By Oren Liebermann, Ian Bush
BRIGANTINE, N.J. (CBS) — Six months have come and gone since Hurricane Sandy hit the Jersey shore, and in some places the recovery and rebuilding is nearly complete a month before Memorial Day.
Slowly but surely we’re returning to normalcy,” said Rip Reynolds, Owner of Laguna Bar and Restaurant in Brigantine. “Realtors have told use the summer is going to be good. Weekly rentals are up. We’re hopeful for a good season.”
Some visitors have already started to show up in the shoulder season.
“When we decided to come here for vacationing, that’s one of the things we wanted to just see,” said Randy C. of Baltimore, “see how the recovery is going here.
I think they’ll be ready,” said his wife Holly. “I think it will be just fine. And what’s not ready, people will, you know, forgive.”
But no one will forget the 29th of October, not after the damage caused by Sandy.
And as summer — and storm season — approaches, some shore towns are looking into expensive new ways to protect their coastlines. A local expert says they shouldn’t wait much longer.
“Everybody loves the shore and wants to be on the shore,” said Villanova civil and environmental engineering professor Robert Traver, “but we have to understand and be accountable for that risk.”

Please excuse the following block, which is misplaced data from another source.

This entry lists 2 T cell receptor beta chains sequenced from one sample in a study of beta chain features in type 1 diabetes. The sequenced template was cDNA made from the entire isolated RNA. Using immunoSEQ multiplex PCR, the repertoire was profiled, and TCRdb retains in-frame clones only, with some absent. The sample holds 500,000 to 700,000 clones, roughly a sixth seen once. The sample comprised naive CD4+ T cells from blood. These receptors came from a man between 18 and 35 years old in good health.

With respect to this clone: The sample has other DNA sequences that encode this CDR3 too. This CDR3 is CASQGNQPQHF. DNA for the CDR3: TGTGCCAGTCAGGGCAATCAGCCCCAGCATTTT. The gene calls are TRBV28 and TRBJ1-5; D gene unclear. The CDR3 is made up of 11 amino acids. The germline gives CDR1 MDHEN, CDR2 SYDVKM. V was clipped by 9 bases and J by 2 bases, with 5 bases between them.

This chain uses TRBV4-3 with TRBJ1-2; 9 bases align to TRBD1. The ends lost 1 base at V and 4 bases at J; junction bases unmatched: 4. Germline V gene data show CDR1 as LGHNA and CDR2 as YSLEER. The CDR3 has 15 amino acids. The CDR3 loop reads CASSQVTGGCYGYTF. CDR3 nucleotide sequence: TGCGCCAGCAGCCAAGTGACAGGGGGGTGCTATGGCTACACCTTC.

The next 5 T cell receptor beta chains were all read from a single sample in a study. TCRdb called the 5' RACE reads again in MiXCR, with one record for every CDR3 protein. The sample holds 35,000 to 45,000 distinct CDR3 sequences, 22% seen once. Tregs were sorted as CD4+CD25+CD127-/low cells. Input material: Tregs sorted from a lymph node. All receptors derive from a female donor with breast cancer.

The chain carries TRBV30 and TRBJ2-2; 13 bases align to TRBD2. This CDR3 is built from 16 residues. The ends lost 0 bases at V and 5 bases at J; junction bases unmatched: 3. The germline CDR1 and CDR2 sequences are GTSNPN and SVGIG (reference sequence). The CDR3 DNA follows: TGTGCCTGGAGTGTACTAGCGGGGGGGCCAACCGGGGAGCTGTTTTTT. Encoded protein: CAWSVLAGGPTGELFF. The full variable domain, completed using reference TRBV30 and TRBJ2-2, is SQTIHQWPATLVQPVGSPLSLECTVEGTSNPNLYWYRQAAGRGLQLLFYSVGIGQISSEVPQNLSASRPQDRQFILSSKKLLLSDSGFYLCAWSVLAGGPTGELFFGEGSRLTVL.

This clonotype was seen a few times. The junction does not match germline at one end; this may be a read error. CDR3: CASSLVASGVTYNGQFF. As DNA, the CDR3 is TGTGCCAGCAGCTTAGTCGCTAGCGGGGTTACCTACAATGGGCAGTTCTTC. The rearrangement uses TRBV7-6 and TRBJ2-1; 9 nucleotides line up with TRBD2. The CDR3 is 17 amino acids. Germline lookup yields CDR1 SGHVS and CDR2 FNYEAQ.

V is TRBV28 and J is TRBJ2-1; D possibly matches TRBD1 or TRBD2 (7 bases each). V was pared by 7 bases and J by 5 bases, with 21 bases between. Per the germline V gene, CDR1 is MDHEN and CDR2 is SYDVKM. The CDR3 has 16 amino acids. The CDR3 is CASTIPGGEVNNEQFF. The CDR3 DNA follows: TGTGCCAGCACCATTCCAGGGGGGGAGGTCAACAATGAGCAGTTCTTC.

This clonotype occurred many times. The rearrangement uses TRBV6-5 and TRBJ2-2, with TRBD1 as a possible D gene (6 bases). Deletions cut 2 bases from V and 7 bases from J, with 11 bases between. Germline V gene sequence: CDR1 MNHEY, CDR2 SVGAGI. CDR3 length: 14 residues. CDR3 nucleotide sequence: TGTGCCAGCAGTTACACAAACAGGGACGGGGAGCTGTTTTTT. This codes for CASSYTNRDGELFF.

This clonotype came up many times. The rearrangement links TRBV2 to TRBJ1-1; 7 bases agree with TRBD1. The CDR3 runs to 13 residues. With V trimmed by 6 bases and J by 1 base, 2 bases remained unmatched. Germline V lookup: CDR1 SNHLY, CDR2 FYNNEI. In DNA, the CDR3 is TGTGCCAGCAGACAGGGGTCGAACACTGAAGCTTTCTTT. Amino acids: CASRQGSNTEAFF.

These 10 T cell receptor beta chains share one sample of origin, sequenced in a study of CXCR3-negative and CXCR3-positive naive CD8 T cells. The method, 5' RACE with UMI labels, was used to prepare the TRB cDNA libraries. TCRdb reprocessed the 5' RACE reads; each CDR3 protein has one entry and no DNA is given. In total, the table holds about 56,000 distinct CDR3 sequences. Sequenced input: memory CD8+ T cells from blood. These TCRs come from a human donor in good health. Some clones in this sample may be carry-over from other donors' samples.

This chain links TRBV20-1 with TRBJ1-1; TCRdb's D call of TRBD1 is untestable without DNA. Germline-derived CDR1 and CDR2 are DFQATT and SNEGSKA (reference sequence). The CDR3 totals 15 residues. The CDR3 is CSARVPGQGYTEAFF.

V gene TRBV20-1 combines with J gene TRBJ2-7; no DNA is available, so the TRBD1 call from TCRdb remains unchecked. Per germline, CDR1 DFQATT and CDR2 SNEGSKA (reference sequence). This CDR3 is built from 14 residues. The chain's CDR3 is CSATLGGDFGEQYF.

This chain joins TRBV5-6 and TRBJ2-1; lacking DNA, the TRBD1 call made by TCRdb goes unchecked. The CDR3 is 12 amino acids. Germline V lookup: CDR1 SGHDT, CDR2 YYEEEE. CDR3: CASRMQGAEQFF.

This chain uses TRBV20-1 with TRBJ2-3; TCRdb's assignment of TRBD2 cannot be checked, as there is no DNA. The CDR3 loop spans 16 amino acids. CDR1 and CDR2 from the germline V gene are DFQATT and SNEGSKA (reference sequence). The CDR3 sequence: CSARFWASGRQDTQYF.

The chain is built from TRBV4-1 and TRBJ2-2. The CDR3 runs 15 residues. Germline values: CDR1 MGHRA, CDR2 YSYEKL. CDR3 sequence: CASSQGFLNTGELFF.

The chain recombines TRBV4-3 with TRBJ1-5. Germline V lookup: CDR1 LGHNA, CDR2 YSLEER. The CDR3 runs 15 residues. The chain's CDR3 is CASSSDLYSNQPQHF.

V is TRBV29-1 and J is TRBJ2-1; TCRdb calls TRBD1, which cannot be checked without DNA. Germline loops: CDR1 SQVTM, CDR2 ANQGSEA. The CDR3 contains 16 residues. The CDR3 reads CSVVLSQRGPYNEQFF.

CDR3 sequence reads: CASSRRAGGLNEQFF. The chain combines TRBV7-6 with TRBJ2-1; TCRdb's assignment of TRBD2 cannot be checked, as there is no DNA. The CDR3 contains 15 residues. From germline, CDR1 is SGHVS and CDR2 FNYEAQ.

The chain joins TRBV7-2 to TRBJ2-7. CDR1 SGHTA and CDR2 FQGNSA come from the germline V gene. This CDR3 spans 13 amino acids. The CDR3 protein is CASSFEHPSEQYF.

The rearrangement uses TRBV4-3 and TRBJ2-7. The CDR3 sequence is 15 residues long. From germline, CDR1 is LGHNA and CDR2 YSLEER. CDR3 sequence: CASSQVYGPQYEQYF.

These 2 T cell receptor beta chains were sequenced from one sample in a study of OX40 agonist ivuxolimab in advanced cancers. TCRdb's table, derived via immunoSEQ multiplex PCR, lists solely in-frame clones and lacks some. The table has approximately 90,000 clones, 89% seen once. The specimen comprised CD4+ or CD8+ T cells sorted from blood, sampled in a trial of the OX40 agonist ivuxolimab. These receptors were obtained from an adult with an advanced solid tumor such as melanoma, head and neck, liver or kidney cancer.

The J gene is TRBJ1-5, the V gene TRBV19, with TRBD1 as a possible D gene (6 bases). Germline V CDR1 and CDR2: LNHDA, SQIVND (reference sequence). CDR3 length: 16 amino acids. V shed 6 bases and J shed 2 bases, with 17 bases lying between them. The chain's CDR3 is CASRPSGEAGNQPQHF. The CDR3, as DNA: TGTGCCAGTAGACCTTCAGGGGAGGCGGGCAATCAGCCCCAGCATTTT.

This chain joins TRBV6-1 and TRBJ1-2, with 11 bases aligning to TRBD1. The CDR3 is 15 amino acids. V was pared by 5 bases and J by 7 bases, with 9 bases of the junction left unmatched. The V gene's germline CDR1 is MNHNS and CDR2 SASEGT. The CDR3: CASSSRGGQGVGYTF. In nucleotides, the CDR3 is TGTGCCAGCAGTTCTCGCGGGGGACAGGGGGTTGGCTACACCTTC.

Traver spent a lot of time working with the Army Corps of Engineers in New Orleans after Hurricane Katrina. Now, he’s looking at how to manage and mitigate flooding threats.
“How high do you build a dune? There’s always a bigger storm,” he said. “So do you spend the money building the dune a little higher or do you spend the money improving ways for people to leave, or hardening sites so if they do get flooded, you can recover quickly?”
Traver says it’s cheaper to address these questions now than it is to fix problems after they happen, but with dunes and rock jetties changing the shore landscape, government and homeowners often aren’t on the same page.